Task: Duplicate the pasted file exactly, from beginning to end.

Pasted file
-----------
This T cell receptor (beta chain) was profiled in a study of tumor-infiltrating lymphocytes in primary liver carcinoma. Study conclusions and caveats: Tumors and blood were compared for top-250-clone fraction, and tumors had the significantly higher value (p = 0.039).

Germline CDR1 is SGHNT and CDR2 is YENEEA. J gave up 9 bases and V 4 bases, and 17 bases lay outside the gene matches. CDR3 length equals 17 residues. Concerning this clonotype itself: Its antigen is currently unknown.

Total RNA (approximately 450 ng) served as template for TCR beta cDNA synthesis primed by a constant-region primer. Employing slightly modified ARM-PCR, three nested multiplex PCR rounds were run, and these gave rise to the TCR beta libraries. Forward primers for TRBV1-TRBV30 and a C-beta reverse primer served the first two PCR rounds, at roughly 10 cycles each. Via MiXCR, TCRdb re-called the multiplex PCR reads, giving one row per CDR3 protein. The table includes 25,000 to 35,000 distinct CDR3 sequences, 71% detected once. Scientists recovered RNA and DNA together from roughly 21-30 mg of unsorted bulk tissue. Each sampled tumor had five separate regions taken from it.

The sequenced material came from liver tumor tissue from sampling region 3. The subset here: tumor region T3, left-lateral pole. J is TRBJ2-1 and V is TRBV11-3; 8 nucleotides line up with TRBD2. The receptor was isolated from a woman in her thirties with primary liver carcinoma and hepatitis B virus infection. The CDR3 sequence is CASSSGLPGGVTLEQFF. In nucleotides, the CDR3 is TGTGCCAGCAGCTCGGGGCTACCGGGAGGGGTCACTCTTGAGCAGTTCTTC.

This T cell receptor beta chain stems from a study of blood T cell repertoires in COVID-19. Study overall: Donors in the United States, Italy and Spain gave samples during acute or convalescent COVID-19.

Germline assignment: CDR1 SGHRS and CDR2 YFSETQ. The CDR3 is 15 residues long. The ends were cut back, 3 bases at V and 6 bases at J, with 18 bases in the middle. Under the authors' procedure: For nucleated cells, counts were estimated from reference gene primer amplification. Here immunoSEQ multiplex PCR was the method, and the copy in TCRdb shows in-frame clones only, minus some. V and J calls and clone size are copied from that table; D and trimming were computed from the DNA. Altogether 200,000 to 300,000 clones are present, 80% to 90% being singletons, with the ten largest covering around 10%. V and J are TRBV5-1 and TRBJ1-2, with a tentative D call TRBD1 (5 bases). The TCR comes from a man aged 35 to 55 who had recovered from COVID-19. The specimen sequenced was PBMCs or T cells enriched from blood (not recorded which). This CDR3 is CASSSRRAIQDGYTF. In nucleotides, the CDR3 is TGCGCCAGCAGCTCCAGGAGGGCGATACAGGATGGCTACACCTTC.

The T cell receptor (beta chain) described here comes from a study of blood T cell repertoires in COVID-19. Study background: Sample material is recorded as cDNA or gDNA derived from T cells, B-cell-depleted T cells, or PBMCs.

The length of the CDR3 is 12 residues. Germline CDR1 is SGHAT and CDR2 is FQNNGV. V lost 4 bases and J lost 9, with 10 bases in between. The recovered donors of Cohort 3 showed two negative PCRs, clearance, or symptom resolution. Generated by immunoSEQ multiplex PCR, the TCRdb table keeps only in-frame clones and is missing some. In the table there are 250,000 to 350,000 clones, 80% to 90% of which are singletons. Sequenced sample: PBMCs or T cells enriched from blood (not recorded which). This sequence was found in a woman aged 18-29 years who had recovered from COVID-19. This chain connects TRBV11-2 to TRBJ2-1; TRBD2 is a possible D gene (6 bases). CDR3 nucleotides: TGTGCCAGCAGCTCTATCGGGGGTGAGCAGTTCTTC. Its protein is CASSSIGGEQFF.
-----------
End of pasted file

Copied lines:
This T cell receptor (beta chain) was profiled in a study of tumor-infiltrating lymphocytes in primary liver carcinoma. Study conclusions and caveats: Tumors and blood were compared for top-250-clone fraction, and tumors had the significantly higher value (p = 0.039).

Germline CDR1 is SGHNT and CDR2 is YENEEA. J gave up 9 bases and V 4 bases, and 17 bases lay outside the gene matches. CDR3 length equals 17 residues. Concerning this clonotype itself: Its antigen is currently unknown.

Total RNA (approximately 450 ng) served as template for TCR beta cDNA synthesis primed by a constant-region primer. Employing slightly modified ARM-PCR, three nested multiplex PCR rounds were run, and these gave rise to the TCR beta libraries. Forward primers for TRBV1-TRBV30 and a C-beta reverse primer served the first two PCR rounds, at roughly 10 cycles each. Via MiXCR, TCRdb re-called the multiplex PCR reads, giving one row per CDR3 protein. The table includes 25,000 to 35,000 distinct CDR3 sequences, 71% detected once. Scientists recovered RNA and DNA together from roughly 21-30 mg of unsorted bulk tissue. Each sampled tumor had five separate regions taken from it.

The sequenced material came from liver tumor tissue from sampling region 3. The subset here: tumor region T3, left-lateral pole. J is TRBJ2-1 and V is TRBV11-3; 8 nucleotides line up with TRBD2. The receptor was isolated from a woman in her thirties with primary liver carcinoma and hepatitis B virus infection. The CDR3 sequence is CASSSGLPGGVTLEQFF. In nucleotides, the CDR3 is TGTGCCAGCAGCTCGGGGCTACCGGGAGGGGTCACTCTTGAGCAGTTCTTC.

This T cell receptor beta chain stems from a study of blood T cell repertoires in COVID-19. Study overall: Donors in the United States, Italy and Spain gave samples during acute or convalescent COVID-19.

Germline assignment: CDR1 SGHRS and CDR2 YFSETQ. The CDR3 is 15 residues long. The ends were cut back, 3 bases at V and 6 bases at J, with 18 bases in the middle. Under the authors' procedure: For nucleated cells, counts were estimated from reference gene primer amplification. Here immunoSEQ multiplex PCR was the method, and the copy in TCRdb shows in-frame clones only, minus some. V and J calls and clone size are copied from that table; D and trimming were computed from the DNA. Altogether 200,000 to 300,000 clones are present, 80% to 90% being singletons, with the ten largest covering around 10%. V and J are TRBV5-1 and TRBJ1-2, with a tentative D call TRBD1 (5 bases). The TCR comes from a man aged 35 to 55 who had recovered from COVID-19. The specimen sequenced was PBMCs or T cells enriched from blood (not recorded which). This CDR3 is CASSSRRAIQDGYTF. In nucleotides, the CDR3 is TGCGCCAGCAGCTCCAGGAGGGCGATACAGGATGGCTACACCTTC.

The T cell receptor (beta chain) described here comes from a study of blood T cell repertoires in COVID-19. Study background: Sample material is recorded as cDNA or gDNA derived from T cells, B-cell-depleted T cells, or PBMCs.

The length of the CDR3 is 12 residues. Germline CDR1 is SGHAT and CDR2 is FQNNGV. V lost 4 bases and J lost 9, with 10 bases in between. The recovered donors of Cohort 3 showed two negative PCRs, clearance, or symptom resolution. Generated by immunoSEQ multiplex PCR, the TCRdb table keeps only in-frame clones and is missing some. In the table there are 250,000 to 350,000 clones, 80% to 90% of which are singletons. Sequenced sample: PBMCs or T cells enriched from blood (not recorded which). This sequence was found in a woman aged 18-29 years who had recovered from COVID-19. This chain connects TRBV11-2 to TRBJ2-1; TRBD2 is a possible D gene (6 bases). CDR3 nucleotides: TGTGCCAGCAGCTCTATCGGGGGTGAGCAGTTCTTC. Its protein is CASSSIGGEQFF.